As I reached the bridge over the Grand Union, I met a dog walker and I let him pass. He moved onto the bridge and started walking into the embers of the sunset. I fumbled but I got my Fujifilm x100v just in time to capture a picture of the walker on the bridge. The resulting picture was dark but I used my editing suite to bring out the colours of the sunset. So part capturing the scene and then relying on a preset edit to produce the scene that I observed over that bridge and far away.
The final part to this series of photographs is the selection of the walker over the bridge by England’s Big Picture. It was my second feature of the year on the BBC site. I was very pleased with the outcome.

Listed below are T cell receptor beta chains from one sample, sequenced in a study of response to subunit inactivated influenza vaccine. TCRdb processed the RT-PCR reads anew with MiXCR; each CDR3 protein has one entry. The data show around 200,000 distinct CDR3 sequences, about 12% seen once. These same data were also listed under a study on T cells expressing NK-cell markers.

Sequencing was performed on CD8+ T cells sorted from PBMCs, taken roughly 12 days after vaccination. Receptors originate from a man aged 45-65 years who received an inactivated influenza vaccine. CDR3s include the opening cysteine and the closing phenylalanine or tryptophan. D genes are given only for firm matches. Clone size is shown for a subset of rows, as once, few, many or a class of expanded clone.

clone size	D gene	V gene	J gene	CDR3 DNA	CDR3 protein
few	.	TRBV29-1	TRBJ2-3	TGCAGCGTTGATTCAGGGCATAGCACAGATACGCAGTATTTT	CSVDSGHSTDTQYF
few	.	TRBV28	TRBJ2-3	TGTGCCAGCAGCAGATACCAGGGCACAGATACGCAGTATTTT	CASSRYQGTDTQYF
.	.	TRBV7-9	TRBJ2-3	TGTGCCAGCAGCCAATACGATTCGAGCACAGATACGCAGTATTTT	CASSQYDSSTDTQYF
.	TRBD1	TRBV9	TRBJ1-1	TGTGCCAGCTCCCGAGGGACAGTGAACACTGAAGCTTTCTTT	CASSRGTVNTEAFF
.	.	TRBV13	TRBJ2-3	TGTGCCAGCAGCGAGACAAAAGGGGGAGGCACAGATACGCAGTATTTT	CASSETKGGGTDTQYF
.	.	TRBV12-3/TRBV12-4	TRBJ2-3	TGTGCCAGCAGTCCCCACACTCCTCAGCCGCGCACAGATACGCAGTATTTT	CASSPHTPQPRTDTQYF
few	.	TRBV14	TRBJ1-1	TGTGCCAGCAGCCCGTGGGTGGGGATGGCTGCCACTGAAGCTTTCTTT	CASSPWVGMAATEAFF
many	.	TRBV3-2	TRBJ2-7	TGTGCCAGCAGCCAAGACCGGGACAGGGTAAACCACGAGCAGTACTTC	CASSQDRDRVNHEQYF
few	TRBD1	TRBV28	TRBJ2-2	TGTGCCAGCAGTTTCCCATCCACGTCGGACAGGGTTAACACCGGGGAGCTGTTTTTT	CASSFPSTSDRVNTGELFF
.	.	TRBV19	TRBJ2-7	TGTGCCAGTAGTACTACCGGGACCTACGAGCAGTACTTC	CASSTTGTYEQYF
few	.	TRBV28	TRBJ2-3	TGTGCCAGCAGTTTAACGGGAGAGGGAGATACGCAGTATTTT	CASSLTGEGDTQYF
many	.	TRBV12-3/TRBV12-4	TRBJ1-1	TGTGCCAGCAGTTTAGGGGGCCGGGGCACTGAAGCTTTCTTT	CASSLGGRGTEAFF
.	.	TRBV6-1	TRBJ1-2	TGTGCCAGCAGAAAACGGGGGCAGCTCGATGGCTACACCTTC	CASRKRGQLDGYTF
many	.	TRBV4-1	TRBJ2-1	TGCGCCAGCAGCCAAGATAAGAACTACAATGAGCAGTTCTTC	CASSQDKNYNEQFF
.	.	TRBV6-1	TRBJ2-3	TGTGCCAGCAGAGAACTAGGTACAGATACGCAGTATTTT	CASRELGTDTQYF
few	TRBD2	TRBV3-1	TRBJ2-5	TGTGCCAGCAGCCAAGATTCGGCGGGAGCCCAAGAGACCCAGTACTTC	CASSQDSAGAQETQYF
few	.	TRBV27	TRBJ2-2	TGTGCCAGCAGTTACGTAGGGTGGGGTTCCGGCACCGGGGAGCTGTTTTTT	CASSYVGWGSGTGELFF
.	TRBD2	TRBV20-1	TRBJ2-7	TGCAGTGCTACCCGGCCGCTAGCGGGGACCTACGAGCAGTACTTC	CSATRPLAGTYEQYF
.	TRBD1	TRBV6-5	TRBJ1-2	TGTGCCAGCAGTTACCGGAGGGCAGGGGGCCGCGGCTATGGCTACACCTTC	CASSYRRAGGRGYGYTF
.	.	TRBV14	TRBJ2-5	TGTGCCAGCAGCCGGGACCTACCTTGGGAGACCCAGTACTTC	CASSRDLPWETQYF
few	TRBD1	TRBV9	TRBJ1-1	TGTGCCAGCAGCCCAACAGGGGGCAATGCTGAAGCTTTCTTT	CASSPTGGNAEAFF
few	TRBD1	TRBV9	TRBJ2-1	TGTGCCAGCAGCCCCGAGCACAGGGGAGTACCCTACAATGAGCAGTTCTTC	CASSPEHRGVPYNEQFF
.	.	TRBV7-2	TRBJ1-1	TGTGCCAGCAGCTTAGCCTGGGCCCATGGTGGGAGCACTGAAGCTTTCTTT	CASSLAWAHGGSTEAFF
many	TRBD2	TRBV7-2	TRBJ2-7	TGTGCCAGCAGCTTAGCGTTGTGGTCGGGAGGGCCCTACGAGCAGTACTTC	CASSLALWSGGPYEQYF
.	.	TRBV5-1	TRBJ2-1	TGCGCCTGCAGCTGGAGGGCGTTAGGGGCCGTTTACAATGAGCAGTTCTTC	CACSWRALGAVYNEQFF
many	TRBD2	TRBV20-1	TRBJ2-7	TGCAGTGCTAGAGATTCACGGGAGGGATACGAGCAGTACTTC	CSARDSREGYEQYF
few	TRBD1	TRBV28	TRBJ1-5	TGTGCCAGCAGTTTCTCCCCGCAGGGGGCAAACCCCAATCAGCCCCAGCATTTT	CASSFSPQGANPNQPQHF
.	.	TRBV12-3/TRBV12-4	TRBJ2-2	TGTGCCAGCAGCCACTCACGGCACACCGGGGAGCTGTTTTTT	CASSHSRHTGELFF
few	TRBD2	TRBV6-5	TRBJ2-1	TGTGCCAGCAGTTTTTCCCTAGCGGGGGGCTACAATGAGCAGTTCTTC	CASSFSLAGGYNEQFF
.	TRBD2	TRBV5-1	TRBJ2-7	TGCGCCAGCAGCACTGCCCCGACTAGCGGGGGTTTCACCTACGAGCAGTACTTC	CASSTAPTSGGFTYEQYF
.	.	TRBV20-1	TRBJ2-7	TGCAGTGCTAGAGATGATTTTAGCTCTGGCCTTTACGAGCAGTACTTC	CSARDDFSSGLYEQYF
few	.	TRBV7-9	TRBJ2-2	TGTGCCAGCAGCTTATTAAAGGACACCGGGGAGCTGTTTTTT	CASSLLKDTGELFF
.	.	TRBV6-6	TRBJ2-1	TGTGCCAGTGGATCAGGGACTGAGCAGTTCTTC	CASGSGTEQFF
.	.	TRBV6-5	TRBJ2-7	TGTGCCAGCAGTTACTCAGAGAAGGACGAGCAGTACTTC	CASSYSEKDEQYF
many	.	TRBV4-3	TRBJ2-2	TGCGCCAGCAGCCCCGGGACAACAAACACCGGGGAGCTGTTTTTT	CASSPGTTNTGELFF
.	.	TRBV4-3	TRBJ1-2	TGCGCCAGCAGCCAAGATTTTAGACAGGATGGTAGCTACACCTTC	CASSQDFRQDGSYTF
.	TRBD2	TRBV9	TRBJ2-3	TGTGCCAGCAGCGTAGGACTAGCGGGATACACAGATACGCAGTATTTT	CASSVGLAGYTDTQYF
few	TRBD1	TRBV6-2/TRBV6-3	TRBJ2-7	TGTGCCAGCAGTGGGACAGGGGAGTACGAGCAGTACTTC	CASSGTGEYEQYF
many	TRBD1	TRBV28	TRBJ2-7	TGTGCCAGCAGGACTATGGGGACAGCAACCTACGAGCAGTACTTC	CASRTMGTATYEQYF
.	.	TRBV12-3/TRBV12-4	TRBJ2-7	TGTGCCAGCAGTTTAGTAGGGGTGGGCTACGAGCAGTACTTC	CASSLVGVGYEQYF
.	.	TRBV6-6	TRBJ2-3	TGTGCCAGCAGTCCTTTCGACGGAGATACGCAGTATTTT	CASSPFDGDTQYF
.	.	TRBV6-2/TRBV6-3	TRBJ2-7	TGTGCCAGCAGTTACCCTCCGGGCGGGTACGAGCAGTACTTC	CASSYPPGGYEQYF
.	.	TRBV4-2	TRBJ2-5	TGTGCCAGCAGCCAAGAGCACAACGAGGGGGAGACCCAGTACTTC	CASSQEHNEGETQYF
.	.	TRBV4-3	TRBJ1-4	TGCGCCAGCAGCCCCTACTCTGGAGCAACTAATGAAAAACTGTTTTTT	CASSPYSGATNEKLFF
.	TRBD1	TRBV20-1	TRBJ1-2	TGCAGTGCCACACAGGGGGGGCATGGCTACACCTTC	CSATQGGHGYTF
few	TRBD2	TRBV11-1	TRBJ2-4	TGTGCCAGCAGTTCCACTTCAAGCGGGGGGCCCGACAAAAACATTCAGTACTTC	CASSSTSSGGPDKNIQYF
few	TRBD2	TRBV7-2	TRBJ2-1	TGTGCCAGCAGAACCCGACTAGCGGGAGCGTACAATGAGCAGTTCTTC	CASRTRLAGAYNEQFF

The snow started falling on a Saturday morning and it was settling on the ground. Seeing the conditions, I gritted my teeth and decided to head out in the cold. There could be some good pictures of Knowle village in the snow. Venturing out in the windy cold conditions was not fun. Being cold and wet, I took my Fuji x100v which is weather proofed and wandered around the High Street taking pictures. Even though I had camera gloves on, with only the tips of the thumb and first finger exposed, I was getting very cold. However it was disappointing as the snow had turned to rain and there was little of the white stuff around. I decided to call it a day and when I got back to my car, I was soaked. Sitting in the car, I noticed that a thick snow blizzard had started. I decided to be brave and I returned to the High Street for a second time. My decision this time was to use my iPhone13. Going to the northern end of the High street, I started taking pictures and slowly advanced towards the church at the opposite end of the road. The temperature had dropped and the driving swirling snow was making it difficult to see what was happening. My finger tips were numb so it was difficult to know whether the camera had taken any pictures. I was also shivering and the iPhone was continually slipping out of gloves. I returned to the car more soaked than before and came home.